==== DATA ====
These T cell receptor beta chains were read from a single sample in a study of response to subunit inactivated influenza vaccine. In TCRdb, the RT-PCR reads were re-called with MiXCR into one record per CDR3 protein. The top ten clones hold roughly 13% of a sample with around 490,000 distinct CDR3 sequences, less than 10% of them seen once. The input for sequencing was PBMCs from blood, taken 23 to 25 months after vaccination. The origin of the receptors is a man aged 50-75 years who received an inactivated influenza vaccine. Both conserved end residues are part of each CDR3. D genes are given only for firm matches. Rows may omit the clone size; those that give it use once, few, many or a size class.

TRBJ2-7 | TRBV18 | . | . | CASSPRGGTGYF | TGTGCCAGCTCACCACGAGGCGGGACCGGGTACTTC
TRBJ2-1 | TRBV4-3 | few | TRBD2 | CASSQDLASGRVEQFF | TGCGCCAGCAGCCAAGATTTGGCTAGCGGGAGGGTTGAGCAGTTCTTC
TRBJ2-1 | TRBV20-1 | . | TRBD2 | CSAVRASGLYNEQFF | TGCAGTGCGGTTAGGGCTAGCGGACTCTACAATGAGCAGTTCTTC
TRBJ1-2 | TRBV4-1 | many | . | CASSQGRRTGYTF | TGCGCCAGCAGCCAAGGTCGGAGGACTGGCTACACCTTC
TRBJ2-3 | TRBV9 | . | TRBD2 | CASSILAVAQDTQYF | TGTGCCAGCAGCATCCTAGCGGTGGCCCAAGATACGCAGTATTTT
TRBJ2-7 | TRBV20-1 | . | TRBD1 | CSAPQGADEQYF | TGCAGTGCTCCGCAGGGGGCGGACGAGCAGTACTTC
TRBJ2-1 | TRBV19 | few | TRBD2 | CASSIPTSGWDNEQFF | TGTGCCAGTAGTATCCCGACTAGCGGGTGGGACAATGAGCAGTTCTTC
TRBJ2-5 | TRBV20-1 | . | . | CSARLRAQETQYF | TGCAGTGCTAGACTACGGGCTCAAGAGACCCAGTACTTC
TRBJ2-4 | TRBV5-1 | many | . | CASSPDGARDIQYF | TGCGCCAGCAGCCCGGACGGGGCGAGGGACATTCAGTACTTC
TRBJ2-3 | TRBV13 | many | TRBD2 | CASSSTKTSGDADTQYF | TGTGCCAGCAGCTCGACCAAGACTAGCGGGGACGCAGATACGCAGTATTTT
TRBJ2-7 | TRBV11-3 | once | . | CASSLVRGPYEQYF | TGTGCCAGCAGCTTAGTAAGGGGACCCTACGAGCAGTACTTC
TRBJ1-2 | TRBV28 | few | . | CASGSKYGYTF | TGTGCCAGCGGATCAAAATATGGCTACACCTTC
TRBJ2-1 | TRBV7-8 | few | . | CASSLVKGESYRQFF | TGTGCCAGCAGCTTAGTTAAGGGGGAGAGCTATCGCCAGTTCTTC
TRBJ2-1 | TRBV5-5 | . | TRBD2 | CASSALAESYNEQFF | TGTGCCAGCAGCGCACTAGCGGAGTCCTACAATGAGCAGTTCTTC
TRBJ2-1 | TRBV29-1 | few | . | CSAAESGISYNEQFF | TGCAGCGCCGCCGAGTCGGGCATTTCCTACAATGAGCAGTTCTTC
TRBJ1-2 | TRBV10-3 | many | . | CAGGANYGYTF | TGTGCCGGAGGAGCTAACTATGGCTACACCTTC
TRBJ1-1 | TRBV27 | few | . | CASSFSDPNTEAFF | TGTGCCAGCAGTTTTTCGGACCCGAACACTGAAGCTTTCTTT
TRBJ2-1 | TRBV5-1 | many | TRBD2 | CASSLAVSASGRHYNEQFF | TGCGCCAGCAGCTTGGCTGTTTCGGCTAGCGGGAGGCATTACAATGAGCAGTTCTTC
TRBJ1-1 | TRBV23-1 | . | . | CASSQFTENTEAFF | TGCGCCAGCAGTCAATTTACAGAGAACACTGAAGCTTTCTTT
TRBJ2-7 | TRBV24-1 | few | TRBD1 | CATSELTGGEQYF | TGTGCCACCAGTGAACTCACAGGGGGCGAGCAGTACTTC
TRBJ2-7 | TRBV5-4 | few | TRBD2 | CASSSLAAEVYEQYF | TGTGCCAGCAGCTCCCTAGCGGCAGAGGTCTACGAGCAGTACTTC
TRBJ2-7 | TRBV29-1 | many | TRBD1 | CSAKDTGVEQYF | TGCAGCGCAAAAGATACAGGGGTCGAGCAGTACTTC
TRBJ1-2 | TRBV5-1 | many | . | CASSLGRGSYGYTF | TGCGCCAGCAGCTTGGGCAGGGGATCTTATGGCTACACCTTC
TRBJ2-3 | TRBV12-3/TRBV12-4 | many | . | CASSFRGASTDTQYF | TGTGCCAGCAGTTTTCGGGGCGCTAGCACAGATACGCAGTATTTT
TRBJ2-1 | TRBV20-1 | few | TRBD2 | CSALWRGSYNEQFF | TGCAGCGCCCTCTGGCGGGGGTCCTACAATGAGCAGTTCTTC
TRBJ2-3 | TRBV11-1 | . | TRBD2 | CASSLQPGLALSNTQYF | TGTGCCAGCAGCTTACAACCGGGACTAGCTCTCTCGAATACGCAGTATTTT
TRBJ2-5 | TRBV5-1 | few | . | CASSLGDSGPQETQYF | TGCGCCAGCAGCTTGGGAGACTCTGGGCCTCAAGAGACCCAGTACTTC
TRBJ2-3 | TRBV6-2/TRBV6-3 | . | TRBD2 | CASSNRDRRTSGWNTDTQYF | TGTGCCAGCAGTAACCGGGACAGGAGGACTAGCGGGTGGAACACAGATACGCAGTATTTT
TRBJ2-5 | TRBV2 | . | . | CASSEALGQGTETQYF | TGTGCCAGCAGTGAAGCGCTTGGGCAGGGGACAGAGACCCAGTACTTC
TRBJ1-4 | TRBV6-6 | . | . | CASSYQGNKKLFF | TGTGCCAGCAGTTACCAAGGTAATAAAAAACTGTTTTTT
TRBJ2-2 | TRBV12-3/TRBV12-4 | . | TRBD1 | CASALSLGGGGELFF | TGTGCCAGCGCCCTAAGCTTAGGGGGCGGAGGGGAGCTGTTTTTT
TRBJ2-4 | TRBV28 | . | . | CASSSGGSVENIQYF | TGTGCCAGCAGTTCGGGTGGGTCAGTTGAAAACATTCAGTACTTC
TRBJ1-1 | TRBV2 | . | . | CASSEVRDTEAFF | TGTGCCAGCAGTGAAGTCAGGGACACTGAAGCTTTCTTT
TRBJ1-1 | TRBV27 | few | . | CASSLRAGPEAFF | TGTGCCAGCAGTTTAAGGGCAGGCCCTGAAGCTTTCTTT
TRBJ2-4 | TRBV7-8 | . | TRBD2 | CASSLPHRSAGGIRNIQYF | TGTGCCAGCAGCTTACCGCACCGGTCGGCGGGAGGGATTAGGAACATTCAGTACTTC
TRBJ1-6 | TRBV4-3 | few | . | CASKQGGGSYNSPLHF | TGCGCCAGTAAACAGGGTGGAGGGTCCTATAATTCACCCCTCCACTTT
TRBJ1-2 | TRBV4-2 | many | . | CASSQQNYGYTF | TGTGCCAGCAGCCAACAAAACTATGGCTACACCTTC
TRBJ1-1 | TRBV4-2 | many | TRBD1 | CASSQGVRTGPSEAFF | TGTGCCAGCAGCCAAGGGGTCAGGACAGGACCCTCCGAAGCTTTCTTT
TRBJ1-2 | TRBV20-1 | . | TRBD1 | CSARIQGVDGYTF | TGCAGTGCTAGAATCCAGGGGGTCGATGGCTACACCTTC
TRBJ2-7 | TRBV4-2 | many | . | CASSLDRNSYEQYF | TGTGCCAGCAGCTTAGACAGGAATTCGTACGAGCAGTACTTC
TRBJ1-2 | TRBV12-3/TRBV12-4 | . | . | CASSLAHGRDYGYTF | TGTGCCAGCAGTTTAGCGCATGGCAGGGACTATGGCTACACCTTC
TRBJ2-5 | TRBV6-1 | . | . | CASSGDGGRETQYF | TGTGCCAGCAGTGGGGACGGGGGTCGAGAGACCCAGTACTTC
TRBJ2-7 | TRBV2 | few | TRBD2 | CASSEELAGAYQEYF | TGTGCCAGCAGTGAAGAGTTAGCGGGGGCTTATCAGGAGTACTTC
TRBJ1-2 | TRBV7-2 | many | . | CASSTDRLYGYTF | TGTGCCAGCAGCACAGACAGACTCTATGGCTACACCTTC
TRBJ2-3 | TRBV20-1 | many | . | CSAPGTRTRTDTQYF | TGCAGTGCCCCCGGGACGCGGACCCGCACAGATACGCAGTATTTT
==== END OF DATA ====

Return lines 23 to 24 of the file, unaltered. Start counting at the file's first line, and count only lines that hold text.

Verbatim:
TRBJ2-7 | TRBV29-1 | many | TRBD1 | CSAKDTGVEQYF | TGCAGCGCAAAAGATACAGGGGTCGAGCAGTACTTC
TRBJ1-2 | TRBV5-1 | many | . | CASSLGRGSYGYTF | TGCGCCAGCAGCTTGGGCAGGGGATCTTATGGCTACACCTTC